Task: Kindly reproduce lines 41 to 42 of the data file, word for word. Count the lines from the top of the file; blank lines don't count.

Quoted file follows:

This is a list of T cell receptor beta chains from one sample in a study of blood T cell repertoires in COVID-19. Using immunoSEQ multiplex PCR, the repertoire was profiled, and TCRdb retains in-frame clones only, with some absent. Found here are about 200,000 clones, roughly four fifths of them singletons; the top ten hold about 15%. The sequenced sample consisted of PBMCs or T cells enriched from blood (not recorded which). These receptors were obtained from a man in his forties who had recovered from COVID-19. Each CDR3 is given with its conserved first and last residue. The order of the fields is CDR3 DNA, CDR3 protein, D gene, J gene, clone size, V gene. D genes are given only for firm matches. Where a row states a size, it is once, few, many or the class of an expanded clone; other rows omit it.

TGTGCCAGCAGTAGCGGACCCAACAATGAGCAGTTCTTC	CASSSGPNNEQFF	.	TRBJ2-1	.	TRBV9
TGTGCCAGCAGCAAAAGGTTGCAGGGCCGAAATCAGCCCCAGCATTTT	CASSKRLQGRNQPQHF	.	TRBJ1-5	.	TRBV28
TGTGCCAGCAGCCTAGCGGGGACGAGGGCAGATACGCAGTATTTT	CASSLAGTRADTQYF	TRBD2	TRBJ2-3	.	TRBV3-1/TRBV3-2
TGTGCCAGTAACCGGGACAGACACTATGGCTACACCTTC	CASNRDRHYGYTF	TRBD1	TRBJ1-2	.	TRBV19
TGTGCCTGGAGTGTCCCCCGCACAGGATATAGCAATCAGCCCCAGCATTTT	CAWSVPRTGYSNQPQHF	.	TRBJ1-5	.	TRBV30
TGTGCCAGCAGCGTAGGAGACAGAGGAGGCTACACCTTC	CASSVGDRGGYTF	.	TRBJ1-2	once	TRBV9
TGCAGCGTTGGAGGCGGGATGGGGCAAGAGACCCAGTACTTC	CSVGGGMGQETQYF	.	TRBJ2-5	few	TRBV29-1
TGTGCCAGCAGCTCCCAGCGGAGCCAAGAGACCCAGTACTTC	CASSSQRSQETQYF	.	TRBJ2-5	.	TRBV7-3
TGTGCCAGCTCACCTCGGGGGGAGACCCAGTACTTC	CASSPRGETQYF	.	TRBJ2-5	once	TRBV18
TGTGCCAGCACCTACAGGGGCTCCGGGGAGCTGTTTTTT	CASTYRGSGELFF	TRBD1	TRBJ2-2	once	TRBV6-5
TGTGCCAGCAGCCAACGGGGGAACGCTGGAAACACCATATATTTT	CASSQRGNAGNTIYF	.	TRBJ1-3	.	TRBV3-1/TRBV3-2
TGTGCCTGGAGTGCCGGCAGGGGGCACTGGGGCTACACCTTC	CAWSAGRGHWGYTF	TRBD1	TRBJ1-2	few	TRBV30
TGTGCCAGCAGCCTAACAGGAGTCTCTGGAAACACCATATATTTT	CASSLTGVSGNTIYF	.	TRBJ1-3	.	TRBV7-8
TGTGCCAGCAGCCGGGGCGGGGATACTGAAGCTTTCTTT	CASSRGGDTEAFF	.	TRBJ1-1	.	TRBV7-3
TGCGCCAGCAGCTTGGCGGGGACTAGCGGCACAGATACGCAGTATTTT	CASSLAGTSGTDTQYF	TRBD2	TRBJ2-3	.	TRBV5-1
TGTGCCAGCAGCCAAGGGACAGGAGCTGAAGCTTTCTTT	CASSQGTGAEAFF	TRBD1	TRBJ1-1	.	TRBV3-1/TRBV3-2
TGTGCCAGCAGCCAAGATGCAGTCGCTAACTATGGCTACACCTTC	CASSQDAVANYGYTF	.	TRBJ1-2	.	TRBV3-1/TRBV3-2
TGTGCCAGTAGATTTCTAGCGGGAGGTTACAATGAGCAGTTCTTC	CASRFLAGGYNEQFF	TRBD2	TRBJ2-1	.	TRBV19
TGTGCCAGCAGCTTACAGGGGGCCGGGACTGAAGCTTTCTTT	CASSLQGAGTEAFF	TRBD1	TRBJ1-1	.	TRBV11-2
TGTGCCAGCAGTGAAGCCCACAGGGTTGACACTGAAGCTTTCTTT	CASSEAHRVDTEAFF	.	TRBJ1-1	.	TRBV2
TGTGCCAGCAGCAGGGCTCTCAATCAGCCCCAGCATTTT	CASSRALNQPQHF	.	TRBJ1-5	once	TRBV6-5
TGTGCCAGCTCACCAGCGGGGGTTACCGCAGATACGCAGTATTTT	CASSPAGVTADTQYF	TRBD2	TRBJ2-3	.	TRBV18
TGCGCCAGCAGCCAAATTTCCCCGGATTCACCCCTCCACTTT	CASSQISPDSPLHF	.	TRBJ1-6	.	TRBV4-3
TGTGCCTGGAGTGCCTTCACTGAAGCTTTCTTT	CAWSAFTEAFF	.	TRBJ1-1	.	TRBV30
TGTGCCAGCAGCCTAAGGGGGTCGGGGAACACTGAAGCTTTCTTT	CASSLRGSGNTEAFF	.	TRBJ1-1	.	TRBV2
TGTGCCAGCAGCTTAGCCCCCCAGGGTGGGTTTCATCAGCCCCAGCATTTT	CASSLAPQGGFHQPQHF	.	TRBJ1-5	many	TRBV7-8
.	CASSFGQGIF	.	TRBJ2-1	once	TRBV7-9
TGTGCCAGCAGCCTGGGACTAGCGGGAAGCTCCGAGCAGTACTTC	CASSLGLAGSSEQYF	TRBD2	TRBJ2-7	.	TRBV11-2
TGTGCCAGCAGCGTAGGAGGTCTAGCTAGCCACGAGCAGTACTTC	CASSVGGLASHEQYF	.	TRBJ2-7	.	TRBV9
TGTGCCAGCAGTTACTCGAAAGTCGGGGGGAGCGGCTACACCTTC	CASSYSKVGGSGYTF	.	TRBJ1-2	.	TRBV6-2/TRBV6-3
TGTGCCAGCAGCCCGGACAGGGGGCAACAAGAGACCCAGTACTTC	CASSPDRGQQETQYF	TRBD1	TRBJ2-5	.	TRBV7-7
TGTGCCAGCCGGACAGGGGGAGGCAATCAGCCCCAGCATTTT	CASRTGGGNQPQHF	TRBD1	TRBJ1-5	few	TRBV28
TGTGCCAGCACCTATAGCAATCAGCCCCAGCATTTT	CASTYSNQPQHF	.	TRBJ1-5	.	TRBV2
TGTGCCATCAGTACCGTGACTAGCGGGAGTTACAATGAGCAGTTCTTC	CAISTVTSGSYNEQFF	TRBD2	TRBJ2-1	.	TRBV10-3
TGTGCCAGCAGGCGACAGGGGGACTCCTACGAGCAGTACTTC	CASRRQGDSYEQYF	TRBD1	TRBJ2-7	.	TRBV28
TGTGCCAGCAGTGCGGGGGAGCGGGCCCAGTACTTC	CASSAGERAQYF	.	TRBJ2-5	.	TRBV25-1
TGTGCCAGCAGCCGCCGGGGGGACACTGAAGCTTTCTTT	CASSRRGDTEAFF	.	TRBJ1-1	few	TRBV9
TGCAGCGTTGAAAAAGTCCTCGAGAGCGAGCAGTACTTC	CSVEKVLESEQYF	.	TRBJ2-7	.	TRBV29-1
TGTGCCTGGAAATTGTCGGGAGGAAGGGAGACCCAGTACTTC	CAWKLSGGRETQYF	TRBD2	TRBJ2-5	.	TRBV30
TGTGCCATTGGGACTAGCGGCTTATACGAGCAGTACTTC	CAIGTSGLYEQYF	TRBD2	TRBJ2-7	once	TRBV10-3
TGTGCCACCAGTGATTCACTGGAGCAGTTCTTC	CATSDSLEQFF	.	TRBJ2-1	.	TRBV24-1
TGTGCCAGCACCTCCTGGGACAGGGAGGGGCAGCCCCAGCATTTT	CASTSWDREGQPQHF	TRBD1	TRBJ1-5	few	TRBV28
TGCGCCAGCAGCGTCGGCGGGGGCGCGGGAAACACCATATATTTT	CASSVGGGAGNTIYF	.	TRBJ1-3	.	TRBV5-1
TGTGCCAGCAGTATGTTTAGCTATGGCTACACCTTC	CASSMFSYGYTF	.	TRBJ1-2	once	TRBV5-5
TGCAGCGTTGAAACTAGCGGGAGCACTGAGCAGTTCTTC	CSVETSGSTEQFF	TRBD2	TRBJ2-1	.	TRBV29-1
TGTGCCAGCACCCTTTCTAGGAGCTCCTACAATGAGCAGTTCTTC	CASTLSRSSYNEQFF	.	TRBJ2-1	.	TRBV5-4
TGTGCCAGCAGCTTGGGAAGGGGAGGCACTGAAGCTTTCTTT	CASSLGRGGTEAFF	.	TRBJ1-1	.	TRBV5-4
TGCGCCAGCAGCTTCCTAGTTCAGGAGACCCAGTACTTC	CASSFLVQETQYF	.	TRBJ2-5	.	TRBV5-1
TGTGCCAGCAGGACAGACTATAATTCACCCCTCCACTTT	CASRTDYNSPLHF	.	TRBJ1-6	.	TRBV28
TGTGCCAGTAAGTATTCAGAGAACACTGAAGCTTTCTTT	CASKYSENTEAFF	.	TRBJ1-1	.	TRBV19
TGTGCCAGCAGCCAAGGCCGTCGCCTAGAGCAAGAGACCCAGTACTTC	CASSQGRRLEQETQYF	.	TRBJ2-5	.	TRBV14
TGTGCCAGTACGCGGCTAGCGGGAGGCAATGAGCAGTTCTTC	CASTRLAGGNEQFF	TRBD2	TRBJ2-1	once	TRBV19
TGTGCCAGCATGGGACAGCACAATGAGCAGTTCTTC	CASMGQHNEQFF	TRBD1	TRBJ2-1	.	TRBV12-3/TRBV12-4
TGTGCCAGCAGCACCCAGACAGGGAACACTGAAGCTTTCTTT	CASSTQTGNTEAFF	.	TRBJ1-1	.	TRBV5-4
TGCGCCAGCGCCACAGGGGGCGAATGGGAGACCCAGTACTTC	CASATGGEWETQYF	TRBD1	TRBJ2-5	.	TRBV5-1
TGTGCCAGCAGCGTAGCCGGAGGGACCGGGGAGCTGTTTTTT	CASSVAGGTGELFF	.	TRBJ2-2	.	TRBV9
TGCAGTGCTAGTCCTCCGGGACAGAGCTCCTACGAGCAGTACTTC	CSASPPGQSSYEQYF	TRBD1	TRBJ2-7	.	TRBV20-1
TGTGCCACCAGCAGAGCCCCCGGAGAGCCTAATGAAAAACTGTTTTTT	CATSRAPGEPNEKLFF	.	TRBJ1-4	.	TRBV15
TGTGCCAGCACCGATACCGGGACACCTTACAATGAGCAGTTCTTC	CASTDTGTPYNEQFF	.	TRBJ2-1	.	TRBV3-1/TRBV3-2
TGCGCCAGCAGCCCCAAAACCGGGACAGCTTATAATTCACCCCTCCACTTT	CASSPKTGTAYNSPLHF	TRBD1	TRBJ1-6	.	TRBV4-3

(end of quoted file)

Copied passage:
TGTGCCATTGGGACTAGCGGCTTATACGAGCAGTACTTC	CAIGTSGLYEQYF	TRBD2	TRBJ2-7	once	TRBV10-3
TGTGCCACCAGTGATTCACTGGAGCAGTTCTTC	CATSDSLEQFF	.	TRBJ2-1	.	TRBV24-1